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Lost Inventory and Lost Profits Damage Formulas in Litigation

By: Jay Abrams, ASA, CPA, MBA
Tel: 818-505-6008
Email Mr. Abrams

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This article arose from an actual litigation. To protect the identity of the parties, I use fictional names. Let's assume that a fire started in the manufacturing plant of Sir Harvard Cucumber's firm, Cucumber Pickles (CP) and spread to his next-door-neighbor, Billabong's Boomerangs (BB), owned by Constance Billabong.

BB sued CP for a variety of different damages. We will focus on the two main conceptual categories of damages: the cost of the destroyed boomerangs and the lost profits from lost sales of boomerangs. In turn, there were two categories of lost profits: those from the inventory that was produced and destroyed, and sales that were lost from inventory that was never produced, because the Company was unable to take orders for one day and did not manufacture the inventory for the orders that were not taken.

We will develop formulas for calculating both categories of damages. Additionally, we develop separate formulas for the two types of lost profits. It is convenient to begin this article with formulas for losses for a manufacturing firm, as it an easy simplification to modify the formulas for retail or wholesale firms.

Rather than developing the theoretical mathematics right away, it makes for a more intuitive understanding if we first look at some tables with damage calculations. We will go through the logic and the numbers in the tables, and then we will develop general formulas for the destroyed inventory and lost profits.

Commentary to Table 1: Sample Loss Calculations

The purpose of Table 1 is to present a simple set of facts for lost inventory and lost profits calculations and develop formulas that quantify the damages accurately.

The organization of the table is as follows. Columns B through D are the calculations of total damages. Column B shows a simple income statement without the fire, column C shows the same with the fire, and column D is the difference, which is the total damage. Columns F and G are a decomposition of the total damages into lost inventory (boomerangs) and lost profits.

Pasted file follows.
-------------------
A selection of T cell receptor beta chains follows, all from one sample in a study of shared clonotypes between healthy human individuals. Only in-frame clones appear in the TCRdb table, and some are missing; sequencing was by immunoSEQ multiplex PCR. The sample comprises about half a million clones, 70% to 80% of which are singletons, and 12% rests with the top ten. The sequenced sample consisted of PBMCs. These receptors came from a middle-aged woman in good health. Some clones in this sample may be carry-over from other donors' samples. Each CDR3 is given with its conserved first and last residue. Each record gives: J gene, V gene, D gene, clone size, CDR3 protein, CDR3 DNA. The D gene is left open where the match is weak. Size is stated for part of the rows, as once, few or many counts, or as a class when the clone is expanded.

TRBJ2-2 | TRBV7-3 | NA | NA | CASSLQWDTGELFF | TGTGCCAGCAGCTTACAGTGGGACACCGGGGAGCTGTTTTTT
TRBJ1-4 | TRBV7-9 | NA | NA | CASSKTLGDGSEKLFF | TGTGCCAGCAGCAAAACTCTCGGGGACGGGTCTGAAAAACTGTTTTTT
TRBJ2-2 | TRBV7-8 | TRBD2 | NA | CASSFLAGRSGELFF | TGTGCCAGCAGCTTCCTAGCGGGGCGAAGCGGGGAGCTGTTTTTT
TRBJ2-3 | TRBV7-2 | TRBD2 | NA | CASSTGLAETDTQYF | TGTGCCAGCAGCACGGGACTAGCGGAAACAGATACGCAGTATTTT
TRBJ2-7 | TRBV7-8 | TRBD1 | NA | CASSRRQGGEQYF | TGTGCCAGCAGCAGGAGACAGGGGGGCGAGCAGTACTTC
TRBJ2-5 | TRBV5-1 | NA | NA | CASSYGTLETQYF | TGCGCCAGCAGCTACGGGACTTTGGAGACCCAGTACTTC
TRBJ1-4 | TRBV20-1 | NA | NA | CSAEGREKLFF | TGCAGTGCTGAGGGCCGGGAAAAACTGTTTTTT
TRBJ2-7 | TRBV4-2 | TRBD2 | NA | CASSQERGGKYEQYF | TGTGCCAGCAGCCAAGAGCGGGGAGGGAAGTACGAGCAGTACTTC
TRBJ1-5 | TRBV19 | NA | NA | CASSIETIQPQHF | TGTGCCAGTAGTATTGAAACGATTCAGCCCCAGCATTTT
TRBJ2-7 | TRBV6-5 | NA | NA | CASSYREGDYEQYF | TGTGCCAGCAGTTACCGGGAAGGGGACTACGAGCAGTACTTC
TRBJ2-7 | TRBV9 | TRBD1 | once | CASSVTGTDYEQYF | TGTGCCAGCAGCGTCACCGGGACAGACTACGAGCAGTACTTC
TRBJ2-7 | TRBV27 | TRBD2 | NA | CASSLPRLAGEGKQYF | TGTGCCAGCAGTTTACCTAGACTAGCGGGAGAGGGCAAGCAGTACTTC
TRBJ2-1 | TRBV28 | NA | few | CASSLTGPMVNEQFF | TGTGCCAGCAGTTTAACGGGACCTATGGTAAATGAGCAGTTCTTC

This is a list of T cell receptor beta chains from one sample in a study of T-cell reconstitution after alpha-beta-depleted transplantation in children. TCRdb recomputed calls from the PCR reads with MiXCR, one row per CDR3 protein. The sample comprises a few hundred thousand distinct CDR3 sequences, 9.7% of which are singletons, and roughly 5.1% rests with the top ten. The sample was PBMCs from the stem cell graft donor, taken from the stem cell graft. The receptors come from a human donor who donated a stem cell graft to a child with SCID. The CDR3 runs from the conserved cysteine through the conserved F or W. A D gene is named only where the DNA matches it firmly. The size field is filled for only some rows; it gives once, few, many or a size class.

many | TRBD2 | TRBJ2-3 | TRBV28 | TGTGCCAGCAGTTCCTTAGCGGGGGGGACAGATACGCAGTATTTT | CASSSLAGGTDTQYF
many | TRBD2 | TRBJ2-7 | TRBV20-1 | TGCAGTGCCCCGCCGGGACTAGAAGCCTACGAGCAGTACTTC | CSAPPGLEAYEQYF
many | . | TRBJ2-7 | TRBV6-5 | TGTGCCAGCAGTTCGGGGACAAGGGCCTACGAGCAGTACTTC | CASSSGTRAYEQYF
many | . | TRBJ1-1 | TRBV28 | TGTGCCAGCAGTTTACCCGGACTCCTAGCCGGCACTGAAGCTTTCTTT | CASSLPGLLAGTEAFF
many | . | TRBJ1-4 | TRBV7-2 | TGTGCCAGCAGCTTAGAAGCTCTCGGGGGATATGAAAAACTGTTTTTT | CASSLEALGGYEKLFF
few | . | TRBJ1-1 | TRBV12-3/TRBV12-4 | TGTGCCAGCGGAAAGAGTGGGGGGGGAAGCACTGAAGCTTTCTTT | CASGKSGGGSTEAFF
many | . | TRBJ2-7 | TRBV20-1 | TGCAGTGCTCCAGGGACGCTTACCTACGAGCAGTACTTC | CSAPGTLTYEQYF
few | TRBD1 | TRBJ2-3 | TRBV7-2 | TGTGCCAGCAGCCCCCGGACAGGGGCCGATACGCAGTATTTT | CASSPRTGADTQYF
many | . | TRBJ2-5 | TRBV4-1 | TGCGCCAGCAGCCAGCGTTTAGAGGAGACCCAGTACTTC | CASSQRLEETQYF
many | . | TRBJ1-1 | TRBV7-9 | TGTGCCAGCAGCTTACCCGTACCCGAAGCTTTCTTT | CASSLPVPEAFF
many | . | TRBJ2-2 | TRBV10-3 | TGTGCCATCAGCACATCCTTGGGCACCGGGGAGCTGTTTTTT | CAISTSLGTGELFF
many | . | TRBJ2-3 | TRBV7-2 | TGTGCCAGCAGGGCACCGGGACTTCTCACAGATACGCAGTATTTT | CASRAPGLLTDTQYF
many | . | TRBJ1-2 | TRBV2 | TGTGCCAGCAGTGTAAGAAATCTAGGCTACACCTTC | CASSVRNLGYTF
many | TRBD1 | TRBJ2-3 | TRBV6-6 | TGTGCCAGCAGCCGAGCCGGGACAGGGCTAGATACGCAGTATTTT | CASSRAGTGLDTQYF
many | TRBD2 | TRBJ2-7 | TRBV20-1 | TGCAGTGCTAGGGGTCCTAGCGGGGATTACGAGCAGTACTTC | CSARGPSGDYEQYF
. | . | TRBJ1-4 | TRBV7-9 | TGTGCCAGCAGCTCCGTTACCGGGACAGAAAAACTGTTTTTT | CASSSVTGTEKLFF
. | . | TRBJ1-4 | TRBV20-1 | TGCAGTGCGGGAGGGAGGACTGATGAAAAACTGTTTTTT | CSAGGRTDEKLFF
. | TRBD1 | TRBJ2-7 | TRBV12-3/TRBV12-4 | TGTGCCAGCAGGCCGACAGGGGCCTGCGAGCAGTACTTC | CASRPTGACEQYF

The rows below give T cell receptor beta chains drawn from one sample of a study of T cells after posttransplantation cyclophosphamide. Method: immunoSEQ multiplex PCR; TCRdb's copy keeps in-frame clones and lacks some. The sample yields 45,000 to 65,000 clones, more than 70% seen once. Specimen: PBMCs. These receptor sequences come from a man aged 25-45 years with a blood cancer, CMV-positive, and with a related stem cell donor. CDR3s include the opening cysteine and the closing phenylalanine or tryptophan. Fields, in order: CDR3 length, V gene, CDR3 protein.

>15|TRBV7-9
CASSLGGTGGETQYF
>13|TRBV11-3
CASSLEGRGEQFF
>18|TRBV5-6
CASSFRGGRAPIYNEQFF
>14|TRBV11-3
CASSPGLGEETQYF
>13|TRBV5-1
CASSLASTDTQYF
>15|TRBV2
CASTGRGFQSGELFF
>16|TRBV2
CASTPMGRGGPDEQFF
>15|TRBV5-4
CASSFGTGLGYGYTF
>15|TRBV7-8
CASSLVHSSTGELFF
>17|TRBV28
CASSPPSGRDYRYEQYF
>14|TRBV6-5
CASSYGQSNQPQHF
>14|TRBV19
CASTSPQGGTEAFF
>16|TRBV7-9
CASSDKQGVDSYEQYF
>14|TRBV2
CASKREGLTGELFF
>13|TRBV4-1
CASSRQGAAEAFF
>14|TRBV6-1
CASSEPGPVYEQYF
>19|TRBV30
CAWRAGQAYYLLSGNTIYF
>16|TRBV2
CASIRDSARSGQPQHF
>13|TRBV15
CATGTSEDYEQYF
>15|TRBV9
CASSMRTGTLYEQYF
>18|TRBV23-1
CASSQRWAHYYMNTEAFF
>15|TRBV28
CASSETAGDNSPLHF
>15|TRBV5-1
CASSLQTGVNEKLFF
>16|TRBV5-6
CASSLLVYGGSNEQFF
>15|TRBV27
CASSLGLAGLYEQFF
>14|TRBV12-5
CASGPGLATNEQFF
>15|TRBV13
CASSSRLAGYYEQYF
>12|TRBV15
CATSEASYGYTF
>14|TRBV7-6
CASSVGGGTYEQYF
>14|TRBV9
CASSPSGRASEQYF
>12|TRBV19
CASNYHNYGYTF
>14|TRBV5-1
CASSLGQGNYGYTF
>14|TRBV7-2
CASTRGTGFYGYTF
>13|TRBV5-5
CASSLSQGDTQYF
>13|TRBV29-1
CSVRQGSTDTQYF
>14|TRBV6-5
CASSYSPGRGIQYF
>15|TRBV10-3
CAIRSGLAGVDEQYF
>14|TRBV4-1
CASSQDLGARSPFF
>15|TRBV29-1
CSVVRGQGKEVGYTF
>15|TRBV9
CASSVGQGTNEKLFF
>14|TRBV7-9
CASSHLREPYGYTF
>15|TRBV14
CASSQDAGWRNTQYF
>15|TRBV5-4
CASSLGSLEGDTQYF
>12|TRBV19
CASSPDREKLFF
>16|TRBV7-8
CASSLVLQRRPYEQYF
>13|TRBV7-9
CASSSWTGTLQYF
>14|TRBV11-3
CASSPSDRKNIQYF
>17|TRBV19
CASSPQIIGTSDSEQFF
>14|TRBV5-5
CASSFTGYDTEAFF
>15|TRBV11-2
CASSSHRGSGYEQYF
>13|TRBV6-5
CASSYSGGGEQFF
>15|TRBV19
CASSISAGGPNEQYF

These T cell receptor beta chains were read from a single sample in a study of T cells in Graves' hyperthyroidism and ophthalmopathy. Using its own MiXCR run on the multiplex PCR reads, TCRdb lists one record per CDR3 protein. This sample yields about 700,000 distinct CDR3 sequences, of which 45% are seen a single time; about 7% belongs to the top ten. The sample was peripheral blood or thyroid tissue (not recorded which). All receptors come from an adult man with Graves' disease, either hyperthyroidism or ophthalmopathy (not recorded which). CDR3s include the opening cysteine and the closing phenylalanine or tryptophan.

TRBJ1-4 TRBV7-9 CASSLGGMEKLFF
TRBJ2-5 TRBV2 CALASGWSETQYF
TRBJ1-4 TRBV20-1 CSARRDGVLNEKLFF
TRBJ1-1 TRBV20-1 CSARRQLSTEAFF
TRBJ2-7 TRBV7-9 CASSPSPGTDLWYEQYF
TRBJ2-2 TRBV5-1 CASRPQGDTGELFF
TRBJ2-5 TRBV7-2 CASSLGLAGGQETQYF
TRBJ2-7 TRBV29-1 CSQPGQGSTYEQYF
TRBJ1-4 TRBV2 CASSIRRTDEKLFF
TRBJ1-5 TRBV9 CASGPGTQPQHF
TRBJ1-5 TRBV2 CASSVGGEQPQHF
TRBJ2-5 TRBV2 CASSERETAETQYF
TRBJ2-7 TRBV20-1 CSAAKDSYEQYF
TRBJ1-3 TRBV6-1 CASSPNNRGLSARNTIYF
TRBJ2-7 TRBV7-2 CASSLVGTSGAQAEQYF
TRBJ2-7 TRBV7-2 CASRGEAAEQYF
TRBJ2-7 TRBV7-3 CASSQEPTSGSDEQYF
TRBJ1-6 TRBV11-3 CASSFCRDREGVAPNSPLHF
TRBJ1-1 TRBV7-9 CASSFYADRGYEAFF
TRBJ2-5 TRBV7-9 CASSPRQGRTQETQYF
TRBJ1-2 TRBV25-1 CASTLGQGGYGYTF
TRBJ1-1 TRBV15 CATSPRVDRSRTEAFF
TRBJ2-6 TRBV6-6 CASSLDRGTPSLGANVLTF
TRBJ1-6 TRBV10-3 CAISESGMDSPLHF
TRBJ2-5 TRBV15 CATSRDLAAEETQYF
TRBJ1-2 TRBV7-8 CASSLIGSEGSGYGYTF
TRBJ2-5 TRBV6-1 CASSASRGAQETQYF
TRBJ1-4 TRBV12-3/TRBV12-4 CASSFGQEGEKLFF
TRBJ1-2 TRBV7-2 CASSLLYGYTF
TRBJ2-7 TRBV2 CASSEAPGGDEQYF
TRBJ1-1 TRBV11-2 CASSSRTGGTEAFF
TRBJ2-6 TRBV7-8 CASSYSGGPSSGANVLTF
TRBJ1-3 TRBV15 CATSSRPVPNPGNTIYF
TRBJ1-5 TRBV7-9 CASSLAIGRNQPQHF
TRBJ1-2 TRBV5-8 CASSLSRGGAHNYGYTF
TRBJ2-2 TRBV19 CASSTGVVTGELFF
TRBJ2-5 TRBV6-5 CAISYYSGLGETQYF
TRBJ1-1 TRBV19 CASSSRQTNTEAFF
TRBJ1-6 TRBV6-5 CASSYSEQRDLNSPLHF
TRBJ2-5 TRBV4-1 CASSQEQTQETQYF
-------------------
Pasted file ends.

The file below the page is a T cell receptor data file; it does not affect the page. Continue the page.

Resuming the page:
Column B: Net Income Without the Fire

Let's begin with column B, which is a simple, hypothetical income statement for BB if there were no fire. Sales (denoted as "S" in cell A6) are $100 (cell B6). Variable manufacturing costs ("VM"), which are composed of direct materials, direct labor, and variable manufacturing overhead, are $95 (B8).2 Fixed manufacturing overhead ("FMOH") is $10 (B9). Thus, total manufacturing overhead is $105 (B10), with a gross profit of -$5 (B11). Selling expenses are $10 (B12), and general, and administrative (G&A) expenses are $5 (B13), for a total SG&A expense of $15 (B14). BB's losses equal the negative $5 gross profit minus SG&A expense of $15, for a total of -$20 (B15).

Column C: Net Income With the Fire

Column C is net income with the fire. Sales are zero (C6) instead of $100. Variable and manufacturing costs and fixed manufacturing overhead are still $95 and $10 (C8 and C9). Thus, gross profit is -$105 (C11). Selling expenses are zero (C12), as the Company does not incur its selling costs on the destroyed boomerangs,3 but G&A expense of $5 (B13) remains the same. Thus, there is a $110 net loss (C15).

Column D: The Difference Equals the Damages

Column D equals column B minus column C, and it equals the damages for lost inventory plus lost profits. BB loses $100 (D6 = B6 - C6) of sales. However, it still incurred the variable manufacturing costs and fixed overhead as before, i.e., there is no damage arising from those items (D8, D9, and D10 equal zero).

BB saves $10 (D12) of selling expenses, but there is no saving (D13) on G&A expense. Thus, the total damage is $90 (D15), which is $100 of lost sales minus $10 of selling expenses saved. This also equals -$20 -$110 = $90 (B15 - C15 = D15).

As mentioned earlier, column D is the total damages, while columns F and G allocate the total damage between the loss of inventory and lost profits.

Column F: Damages from the Lost Boomerangs

The value of the lost boomerang inventory is the amount of their direct manufacturing costs (direct materials, direct labor, and variable overhead), which totals $95 (F8, which equals B8 and C8).

Column G: Lost Profits